Skip to main content
Supporting Pastoralism and Agriculture
in Recurrent and Protracted Crises
Get in touch
Publications and resources

Climate finance technical and policy notes

This study analyses the gaps in climate finance in the West African Economic and Monetary Union, a region among the most exposed to climate impacts, and sets out the policy implications of action.

Publisher SPARC
By Abdrahmane WaneMaguette Kaïre

Countries in the West African Economic and Monetary Union (WAEMU) - which include Benin, Burkina Faso, Cote d’Ivoire, Guinea-Bissau, Mali, Niger, Senegal and Togo - remain among the most exposed nations to climate change impacts. They are also among the lowest emitters globally. Significant investments in climate adaptation and mitigation measures are needed to overcome this structural inequality and to balance the funding required by WAEMU countries with the volumes available and accessible.

Using donor strategies that tend to be closely linked to vulnerability to climate change and state fragility, this report, with accompanying summary, conducted a differentiated analysis of climate finance issues by focusing on three levels: the overall WAEMU region, coastal countries and Sahelian countries of the WAEMU.

The report processed climate finance data available via national, regional and international databases. It found that:

  • WAEMU countries cover landscapes that are some of the most exposed to global warming, while contributing only 0.54% to global emissions;
  • WAEMU’s climate finance needs amount to $7.9 billion annually, representing 35.5% of West Africa’s needs and 3.2% across the continent;
  • Climate finance flows to the WAEMU region stood at only $3.5 billion in 2020, leaving a wide gap that needs to be filled;
  • To address the gaps in climate finance, WAEMU countries must reach a common understanding of what constitutes adequate support;
  • They must also strengthen their institutional and policy frameworks around climate finance, increase domestic resource mobilisation, improve access to international climate finance and implement bankable climate investments;
  • They must explore innovative market solutions such as debt-for-nature swaps or debt relief for climate finance to stimulate private-sector investments and concessional financing.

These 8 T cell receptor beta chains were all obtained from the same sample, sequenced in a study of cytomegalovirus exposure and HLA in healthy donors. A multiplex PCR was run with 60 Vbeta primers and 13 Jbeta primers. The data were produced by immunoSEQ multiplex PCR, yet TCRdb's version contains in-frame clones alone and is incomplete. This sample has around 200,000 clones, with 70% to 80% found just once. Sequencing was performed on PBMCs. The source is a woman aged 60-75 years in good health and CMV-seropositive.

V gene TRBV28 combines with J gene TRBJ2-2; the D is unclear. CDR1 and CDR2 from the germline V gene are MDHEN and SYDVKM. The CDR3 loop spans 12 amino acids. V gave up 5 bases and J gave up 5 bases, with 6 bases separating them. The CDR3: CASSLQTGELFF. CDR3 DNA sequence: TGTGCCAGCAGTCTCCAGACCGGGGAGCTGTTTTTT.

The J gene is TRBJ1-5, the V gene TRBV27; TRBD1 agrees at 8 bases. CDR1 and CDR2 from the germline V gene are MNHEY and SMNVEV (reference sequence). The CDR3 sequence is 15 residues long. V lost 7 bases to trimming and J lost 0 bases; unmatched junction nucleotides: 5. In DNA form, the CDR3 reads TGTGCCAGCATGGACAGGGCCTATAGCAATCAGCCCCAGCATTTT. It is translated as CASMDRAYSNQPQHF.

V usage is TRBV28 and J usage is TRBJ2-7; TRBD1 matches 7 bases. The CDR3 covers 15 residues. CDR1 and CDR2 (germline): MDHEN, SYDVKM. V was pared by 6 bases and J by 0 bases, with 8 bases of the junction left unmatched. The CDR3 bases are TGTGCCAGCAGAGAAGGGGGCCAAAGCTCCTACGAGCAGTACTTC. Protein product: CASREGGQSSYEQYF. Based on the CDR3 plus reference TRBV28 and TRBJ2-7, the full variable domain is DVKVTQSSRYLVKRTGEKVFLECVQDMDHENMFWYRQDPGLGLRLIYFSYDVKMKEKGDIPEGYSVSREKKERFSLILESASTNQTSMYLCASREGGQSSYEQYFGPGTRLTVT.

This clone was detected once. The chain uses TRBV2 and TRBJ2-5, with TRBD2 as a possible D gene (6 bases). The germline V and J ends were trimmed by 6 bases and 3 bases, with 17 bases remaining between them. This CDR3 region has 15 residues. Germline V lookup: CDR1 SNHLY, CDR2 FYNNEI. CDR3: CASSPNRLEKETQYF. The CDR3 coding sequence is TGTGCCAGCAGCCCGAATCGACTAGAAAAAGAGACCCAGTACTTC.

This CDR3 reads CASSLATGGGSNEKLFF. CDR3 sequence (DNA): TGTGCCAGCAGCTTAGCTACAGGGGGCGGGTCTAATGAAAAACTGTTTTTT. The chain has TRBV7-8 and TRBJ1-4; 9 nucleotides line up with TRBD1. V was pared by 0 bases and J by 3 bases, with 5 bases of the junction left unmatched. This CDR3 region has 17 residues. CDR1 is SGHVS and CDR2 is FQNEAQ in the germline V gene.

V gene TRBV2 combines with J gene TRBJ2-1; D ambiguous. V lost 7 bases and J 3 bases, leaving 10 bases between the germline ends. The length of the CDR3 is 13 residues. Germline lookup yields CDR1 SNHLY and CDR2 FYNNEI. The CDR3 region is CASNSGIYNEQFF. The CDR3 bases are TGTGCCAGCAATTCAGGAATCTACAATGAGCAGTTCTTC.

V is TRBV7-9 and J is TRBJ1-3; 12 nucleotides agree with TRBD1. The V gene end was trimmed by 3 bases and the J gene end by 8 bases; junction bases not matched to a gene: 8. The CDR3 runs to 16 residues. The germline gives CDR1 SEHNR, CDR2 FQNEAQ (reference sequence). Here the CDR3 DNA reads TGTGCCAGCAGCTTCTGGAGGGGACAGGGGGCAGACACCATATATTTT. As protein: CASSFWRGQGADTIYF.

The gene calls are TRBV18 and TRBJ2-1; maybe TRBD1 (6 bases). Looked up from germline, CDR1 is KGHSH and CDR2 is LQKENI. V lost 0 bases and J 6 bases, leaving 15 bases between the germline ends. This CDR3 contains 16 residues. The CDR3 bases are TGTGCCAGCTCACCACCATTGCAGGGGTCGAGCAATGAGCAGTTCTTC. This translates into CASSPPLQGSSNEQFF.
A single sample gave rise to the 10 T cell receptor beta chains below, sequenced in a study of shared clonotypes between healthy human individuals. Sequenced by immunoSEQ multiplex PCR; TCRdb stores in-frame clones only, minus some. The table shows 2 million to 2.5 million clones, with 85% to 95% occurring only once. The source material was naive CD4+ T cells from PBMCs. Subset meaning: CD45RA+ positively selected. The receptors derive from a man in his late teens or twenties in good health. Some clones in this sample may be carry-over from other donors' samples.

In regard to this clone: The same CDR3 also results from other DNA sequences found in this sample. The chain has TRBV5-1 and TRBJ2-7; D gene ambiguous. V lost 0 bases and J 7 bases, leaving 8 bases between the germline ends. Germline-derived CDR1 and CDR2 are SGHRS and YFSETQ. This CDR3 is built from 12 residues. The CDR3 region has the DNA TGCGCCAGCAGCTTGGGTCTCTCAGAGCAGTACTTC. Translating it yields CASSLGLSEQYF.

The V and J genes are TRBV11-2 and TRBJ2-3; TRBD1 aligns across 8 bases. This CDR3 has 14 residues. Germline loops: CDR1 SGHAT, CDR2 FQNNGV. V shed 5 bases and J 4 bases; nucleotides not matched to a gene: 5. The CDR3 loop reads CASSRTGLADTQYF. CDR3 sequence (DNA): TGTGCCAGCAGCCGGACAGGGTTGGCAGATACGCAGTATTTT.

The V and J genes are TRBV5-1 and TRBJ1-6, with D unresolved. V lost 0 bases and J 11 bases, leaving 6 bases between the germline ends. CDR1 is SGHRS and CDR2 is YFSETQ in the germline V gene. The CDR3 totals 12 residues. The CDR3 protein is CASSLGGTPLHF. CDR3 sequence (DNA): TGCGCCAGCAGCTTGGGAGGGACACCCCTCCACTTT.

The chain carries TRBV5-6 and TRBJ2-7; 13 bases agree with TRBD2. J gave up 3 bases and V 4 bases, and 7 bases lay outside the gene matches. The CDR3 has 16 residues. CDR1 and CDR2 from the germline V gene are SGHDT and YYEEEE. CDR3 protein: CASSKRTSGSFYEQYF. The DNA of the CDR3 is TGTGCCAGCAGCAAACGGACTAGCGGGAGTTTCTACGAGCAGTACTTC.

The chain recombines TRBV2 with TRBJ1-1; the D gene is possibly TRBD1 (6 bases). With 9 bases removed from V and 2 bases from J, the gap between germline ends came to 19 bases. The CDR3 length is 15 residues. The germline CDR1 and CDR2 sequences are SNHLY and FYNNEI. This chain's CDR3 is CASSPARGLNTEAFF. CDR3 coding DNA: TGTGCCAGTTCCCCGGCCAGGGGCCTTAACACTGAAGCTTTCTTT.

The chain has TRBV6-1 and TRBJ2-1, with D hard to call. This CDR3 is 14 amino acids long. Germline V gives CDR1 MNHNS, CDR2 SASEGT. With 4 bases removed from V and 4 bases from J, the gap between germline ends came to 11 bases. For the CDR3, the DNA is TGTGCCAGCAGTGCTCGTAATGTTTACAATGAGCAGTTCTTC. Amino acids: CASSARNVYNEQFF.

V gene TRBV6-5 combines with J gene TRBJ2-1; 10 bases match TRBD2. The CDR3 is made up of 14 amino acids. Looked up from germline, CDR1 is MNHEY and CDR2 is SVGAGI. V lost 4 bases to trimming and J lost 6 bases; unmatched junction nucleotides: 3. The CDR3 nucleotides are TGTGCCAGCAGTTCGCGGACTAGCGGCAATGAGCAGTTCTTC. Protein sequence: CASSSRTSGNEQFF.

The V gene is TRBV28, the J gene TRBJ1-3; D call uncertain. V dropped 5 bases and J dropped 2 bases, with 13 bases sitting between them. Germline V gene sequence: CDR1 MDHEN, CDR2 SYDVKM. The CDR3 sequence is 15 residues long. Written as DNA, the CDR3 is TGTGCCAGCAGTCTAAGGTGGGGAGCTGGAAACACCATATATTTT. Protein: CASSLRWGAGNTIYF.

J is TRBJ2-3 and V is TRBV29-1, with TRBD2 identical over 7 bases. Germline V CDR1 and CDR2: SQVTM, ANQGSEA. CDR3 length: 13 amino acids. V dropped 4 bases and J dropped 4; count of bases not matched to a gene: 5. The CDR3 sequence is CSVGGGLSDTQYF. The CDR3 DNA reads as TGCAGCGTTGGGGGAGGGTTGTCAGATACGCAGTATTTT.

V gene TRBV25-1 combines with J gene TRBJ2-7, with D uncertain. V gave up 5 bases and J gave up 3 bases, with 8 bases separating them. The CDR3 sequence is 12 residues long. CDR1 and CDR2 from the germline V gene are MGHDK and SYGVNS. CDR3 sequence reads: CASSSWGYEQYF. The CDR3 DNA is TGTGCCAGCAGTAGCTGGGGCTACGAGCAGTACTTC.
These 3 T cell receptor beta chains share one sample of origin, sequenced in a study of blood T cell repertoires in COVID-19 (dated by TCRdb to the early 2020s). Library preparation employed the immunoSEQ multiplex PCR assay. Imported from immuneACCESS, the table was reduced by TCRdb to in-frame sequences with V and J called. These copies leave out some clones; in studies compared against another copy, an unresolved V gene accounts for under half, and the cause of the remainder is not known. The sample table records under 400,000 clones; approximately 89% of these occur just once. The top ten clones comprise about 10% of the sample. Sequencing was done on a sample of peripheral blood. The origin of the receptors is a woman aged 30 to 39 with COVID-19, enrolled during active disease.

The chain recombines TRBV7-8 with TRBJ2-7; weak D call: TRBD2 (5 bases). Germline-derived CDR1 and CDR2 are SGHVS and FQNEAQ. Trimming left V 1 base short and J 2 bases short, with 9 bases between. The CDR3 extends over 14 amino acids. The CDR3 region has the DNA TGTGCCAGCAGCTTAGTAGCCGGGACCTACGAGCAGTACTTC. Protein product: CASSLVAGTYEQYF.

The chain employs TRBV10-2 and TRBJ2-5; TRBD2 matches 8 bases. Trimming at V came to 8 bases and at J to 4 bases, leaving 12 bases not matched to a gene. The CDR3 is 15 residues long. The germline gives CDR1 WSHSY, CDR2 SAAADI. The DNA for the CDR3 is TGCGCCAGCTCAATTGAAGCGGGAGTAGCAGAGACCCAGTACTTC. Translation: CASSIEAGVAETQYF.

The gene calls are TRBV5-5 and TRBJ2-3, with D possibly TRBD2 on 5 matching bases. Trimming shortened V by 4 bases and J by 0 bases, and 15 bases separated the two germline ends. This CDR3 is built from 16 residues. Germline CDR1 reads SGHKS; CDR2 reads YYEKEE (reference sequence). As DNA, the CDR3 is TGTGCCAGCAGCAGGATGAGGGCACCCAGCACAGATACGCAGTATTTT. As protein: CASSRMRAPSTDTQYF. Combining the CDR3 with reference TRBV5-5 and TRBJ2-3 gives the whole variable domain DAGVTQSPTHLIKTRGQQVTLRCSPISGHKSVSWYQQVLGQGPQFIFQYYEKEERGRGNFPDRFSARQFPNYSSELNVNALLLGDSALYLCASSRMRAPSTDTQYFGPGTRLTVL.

The analysis made a series of recommendations, including:

  • It is crucial to have a common understanding of adequate climate finance due to the diversity of stakeholders, development finance communities, recipient countries, visions, strategies, priorities and development agendas, plus financial tools and instruments;
  • Developing a standard method of measuring the amount and distribution of climate finance needs in the WAEMU region;
  • For food and nutrition security reasons and their corollaries - health, economic recession and growing inequalities - the most vulnerable agriculture, forestry, livestock and other land use (AFLOLU) to climate change should be the core priority of climate finance in the region;
  • Identifying, developing and supporting transformative sustainable finance ideas to counter the overrepresentation of the public sector finance in the WAEMU region and;
  • Mainstreaming climate change into national policies and budgets.

This article is currently being reviewed and has been removed from SPARC’s website. Please contact [email protected] for more information.

User feedback survey

SPARC would like to better understand who accesses the research on our website, how it is used and how we can improve it. The information we collect here is only used for internal Monitoring and Evaluation purposes.

Questions with a * are required.
Is the information on this website useful to your work?
Is the information on this website understandable?
Will you apply this information to your work?
What type of information did you access on this website?